- Five 35-minute sections of multiple choice questions (of which only four are scored).
- The sections include one reading comprehension section, one analytical reasoning section, two logic reasoning sections, and one unscored section.
- One unscored, 35-minute writing sample.
According to ETS, GRE examinees are tested on the following:
- Verbal Reasoning – Measures ability to analyze and evaluate written material and synthesize information obtained from it, analyze relationships among component parts of sentences and recognize relationships among words and concepts.
- Quantitative Reasoning – Measures problem-solving ability using basic concepts of arithmetic, algebra, geometry and data analysis.
- Analytical Writing – Measures critical thinking and analytical writing skills, specifically your ability to articulate and support complex ideas clearly and effectively.
For the computer delivered GRE, the exam is broken down as follows:
- Verbal reasoning – Two 30-minute sections with 20 questions per section.
- Quantitative Reasoning – Two 35-minute sections with 20 questions per section.
- Analytical writing – One section with two separate 30-minute writing tasks.
Key Differences Between the LSAT and the GRE
The biggest difference between the LSAT and the GRE is math. Half of the GRE score is based on math abilities. The GRE also tests you on a large amount of vocabulary.
In addition to differences in the materials tested, there are three other major differences between the LSAT and GRE:
- The LSAT is paper-based exam, while the GRE is computer based.
- The GRE is adaptive, adjusting the difficulty of questions based on your performance.
- The LSAT is only offered a few times a year, while the GRE can be taken at any time.
Effect’s of the GRE’s Growing Acceptance
As GRE acceptance by law school admissions continues to grow, it is not surprising that there is some debate over the merits of this trend.
Supporters of the GRE contend that without the LSAT requirement, law schools could experiment with new ways of admitting students and tap into new pools of potential applicants. With the number of applicants continuing to to be a serious concern for many law schools, this change could be positive as it serves to lower barriers for an applicant. And some argue that the change could open the doors of law schools to more STEM-focused students, which could also affect the composition of law school classes.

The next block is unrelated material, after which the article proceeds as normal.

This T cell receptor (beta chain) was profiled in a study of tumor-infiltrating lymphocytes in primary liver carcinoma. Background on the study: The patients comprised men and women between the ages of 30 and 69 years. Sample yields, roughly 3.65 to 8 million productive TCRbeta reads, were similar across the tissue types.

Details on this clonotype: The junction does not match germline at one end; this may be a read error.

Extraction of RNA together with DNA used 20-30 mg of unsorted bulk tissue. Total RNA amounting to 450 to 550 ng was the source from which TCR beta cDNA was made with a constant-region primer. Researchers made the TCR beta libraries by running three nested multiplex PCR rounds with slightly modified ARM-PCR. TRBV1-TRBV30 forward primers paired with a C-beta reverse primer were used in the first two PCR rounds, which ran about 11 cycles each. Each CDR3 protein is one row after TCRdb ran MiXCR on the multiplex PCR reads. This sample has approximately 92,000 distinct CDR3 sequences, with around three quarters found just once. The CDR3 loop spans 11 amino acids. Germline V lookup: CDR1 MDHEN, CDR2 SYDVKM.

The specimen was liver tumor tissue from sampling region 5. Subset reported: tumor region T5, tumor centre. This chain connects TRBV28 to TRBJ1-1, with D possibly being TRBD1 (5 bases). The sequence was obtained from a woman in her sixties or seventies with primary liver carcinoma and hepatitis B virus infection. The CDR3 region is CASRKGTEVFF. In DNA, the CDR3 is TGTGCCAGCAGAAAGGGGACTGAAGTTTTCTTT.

On the other hand, many argue that the exam is the gold standard in law school admissions and that it offers the best predictor to schools and to applicants of the likelihood of success on campus. This objection may be overcome if it can be shown that GRE scores do, in fact, rival LSAT scores as a predictor of law school success and bar passage.
LSAT GRE COVERSION TOOL
In its continued effort to attract law schools and law school applicants to consider accepting or taking the GRE, ETS has created a tool to give a rough conversion between GRE scores and LSAT scores. Some point to the large margin of error (± 5-point) as an indicator that that the tests are not commensurable.
However, most agree that the tool is not without its merits, as it is based on the same data behind the national validity study the ETS published last year. Essentially, when you use this tool, you have access to the same information relied on by ETS and the by law schools. In addition, the tool is based on data from roughly 1,600 applicants who took both the LSAT and the GRE. Therefore, you can get a relatively good sense about how you might expect to do on the LSAT if you already know your GRE scores.
The table below provides a few sample combinations of GRE Quantitative and Verbal scores that, according to the ETS conversion tool, would likely yield common target LSAT scores.
LSAT to GRE Conversion Table
|GRE Quantitative||GRE Verbal||LSAT Score (Common Targets)|
For a more detailed look at the data behind the tool, see Powerscore’s Score Conversion Matrix, which shows how GRE scores can be converted into LSAT scores (and vice versa).
Whatever test you decide to take, it’s critical that you get the best study materials that can pave the way to your ultimate success. I’ve broken down all the top study options for both the GRE and the LSAT to help you get started. Best of luck!